Skip to main content

Geology and Health

SpringVermont's geology contributes to many facets of human health.  Bedrock, glacial materials, and soils each have positive and/or negative impacts on water quality and air quality. Healthy human bodies require minerals and elements (ex. salt, calcium, iron) which are transferred from the geologic environment through the food chain. Some geologic materials may filter contaminants so they do not reach groundwater supplies. Geologic materials may also be the source of airborne contaminants or of naturally-occurring elements of concern in drinking water, including radionuclides and arsenic.

The Geological Survey and our partners work on geology and health issues related to arsenic, radionuclides, radon, nitrates, floride, manganese , asbestos and other contaminants. The investigations focus on source, fate and transport of materials within earth systems and the impact on both human and environmental health. The goal is to reduce exposure of Vermonters to chemical and mineral contaminants. View list of current projects and our process for aquifer characterization.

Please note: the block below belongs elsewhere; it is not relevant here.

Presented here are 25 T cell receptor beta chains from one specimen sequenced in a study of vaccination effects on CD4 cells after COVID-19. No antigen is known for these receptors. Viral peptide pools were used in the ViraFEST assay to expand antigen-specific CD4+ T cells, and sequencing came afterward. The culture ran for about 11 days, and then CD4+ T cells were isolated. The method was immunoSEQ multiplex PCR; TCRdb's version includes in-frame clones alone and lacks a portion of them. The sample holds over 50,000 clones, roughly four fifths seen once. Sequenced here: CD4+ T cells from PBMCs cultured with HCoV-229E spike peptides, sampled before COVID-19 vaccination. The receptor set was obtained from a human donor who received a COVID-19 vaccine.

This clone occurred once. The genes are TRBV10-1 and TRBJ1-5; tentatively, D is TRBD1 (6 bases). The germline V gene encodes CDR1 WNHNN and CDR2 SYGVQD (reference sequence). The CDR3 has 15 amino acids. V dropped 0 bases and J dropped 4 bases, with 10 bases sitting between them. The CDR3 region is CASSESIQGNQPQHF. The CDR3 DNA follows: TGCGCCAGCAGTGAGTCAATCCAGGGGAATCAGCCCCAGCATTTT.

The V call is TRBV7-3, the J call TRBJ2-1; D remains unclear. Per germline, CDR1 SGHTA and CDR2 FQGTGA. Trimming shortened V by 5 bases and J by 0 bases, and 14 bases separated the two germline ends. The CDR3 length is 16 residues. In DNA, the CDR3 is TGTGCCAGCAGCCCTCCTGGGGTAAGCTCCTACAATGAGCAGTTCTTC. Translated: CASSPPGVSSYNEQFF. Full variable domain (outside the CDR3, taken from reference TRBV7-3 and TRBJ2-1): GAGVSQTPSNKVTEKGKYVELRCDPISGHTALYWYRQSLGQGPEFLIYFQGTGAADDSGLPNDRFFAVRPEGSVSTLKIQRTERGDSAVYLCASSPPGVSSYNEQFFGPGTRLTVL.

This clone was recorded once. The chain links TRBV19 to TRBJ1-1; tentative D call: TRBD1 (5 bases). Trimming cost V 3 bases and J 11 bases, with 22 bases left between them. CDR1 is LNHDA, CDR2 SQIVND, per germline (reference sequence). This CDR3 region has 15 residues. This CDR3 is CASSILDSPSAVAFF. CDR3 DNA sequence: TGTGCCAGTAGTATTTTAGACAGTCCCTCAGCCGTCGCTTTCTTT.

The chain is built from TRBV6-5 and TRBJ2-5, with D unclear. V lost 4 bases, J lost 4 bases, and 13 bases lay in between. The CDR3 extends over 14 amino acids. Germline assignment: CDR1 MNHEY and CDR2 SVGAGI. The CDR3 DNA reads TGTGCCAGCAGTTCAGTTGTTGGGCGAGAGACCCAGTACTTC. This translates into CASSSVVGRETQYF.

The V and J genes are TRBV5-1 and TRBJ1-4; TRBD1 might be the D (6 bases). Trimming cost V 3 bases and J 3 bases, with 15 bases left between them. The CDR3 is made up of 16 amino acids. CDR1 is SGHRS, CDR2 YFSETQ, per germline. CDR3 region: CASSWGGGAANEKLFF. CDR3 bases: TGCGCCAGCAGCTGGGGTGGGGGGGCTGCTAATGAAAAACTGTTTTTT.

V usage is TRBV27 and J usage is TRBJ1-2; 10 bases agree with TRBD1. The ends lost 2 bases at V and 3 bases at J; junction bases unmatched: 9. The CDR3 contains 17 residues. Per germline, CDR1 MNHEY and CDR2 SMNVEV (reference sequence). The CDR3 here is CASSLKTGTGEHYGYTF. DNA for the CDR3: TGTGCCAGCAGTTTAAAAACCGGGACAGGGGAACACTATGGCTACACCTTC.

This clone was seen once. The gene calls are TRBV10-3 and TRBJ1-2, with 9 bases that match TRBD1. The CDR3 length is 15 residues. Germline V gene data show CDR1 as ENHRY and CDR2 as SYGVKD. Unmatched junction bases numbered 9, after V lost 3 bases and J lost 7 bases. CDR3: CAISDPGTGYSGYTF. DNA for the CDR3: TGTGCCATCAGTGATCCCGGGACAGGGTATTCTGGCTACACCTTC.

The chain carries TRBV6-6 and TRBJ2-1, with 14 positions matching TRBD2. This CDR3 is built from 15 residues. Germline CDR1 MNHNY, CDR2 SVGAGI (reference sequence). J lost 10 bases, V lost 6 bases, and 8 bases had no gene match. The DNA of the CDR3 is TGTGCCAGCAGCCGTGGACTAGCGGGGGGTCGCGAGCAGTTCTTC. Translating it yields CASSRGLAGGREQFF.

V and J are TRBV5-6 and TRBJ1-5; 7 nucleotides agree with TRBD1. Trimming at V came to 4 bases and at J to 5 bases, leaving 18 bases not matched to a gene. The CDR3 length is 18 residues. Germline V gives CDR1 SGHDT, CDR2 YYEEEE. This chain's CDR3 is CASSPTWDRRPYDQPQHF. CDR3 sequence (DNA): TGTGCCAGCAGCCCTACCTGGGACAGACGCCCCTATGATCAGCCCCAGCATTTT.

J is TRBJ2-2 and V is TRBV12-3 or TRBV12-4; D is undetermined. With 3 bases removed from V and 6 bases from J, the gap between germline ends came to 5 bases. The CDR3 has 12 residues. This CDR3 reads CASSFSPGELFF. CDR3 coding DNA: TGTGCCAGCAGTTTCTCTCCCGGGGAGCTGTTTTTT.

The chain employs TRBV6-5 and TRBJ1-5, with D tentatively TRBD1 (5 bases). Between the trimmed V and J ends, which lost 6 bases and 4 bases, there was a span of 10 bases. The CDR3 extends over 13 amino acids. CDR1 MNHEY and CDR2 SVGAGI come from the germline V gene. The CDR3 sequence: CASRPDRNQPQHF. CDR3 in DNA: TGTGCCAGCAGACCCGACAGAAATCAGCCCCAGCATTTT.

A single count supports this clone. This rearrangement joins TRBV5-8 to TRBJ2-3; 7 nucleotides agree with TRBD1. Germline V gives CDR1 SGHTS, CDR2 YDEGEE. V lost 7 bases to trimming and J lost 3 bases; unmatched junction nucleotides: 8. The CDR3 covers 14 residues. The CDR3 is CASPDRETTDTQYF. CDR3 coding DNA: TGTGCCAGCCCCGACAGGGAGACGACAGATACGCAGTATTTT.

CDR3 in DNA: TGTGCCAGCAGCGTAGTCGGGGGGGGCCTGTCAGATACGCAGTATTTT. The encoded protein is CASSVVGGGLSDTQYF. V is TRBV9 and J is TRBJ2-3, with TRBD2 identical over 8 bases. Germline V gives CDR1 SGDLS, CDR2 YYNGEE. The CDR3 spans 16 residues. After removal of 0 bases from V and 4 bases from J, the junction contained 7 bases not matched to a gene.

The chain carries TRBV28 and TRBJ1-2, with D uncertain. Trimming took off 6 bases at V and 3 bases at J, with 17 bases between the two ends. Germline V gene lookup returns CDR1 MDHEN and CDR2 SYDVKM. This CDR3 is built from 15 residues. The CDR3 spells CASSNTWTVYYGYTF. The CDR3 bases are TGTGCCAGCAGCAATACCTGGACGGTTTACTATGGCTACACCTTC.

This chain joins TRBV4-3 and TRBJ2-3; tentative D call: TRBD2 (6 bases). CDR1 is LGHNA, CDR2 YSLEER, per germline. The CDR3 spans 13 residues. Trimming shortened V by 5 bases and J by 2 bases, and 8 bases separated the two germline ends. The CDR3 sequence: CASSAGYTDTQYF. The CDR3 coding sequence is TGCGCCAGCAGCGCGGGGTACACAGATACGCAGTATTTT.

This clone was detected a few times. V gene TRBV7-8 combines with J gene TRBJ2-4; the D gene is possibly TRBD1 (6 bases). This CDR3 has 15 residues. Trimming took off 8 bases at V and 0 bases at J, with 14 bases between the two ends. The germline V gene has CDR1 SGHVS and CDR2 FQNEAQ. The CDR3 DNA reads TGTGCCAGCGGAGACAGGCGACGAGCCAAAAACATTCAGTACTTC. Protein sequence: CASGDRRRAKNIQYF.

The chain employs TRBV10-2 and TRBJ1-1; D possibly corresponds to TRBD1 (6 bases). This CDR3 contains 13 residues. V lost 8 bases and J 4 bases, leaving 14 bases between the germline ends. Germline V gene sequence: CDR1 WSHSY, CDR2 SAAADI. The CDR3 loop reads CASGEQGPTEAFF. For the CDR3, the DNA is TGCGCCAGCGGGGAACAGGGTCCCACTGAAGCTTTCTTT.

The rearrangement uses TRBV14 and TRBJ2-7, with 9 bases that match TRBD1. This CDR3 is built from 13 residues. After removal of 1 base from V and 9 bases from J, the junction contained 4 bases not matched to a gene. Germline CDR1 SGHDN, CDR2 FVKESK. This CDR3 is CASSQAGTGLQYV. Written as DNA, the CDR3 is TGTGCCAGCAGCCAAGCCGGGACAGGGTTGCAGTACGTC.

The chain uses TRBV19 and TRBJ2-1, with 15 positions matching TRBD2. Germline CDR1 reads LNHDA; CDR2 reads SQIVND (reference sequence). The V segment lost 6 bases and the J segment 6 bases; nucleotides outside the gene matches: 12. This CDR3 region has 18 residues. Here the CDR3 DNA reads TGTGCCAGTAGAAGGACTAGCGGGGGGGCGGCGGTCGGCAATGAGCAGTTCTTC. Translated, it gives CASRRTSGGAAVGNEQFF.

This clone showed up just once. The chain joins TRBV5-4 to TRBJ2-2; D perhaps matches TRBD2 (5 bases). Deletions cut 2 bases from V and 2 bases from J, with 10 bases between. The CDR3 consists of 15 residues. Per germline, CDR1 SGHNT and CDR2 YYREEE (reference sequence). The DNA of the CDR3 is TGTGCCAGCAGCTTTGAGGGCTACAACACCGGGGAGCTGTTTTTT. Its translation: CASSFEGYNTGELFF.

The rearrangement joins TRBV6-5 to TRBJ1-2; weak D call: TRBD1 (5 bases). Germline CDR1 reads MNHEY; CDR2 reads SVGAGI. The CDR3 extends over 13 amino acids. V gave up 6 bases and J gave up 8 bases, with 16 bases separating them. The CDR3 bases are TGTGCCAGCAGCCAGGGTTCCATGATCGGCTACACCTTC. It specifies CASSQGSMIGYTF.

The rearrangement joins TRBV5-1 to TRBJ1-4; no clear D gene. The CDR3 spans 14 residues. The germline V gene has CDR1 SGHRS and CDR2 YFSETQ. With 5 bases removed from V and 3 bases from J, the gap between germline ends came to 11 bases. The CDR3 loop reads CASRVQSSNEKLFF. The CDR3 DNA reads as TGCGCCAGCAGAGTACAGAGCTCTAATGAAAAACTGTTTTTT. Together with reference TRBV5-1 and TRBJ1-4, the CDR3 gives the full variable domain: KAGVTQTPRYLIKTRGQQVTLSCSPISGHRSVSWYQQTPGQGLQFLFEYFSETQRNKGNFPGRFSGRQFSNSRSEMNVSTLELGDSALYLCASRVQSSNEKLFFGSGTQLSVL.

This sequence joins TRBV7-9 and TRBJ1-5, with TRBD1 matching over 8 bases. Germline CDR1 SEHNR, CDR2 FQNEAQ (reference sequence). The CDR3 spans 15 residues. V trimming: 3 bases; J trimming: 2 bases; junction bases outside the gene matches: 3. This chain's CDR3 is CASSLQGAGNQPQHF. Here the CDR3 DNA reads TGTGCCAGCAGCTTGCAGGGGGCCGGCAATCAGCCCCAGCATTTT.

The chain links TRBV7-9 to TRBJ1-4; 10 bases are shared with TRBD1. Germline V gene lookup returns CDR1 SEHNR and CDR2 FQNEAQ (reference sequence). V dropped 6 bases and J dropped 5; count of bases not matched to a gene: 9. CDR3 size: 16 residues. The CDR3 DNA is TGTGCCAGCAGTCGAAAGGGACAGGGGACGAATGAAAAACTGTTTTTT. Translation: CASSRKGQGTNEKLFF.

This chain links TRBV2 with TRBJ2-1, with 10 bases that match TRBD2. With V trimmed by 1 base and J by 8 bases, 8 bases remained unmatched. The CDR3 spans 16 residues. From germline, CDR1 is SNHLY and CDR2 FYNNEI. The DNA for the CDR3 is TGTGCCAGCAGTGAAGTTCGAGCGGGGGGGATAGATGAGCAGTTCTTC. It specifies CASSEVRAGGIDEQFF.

Regional Compilation of sources of groundwater contamination (arsenic and radionuclides), Kim (2014)

Arsenic Contamination in Vermont's Private Wells, Middlebury College Env Studies 401 Senior Seminar and the VT Geological Survey (2010)
Accompanying map

Co-authored references  on arsenic in bedrock aquifers may be download through the Middlebury College site. 

Arsenic and drinking water, VT Health Dept.

RADIONUCLIDES - Publications and Abstracts


Bennington/North Bennington (PFOA and aquifer characterization)
East Montpelier
Student theses from Middlebury College


PFAS Sampling Report, DEC, 2018
PFOA updates and work by DEC
Department of Health fact sheets :  arsenic, lead, nitrates, radioactivity (alpha radiation, uranium, radium, radon
Arsenic in Groundwater, US Geological Survey
Center for Disease Control
Vermont rules and regulations pertaining to contaminants in waste, drinking water, surface water and air.
Geology and groundwater contamination by PFOA: its subsurface.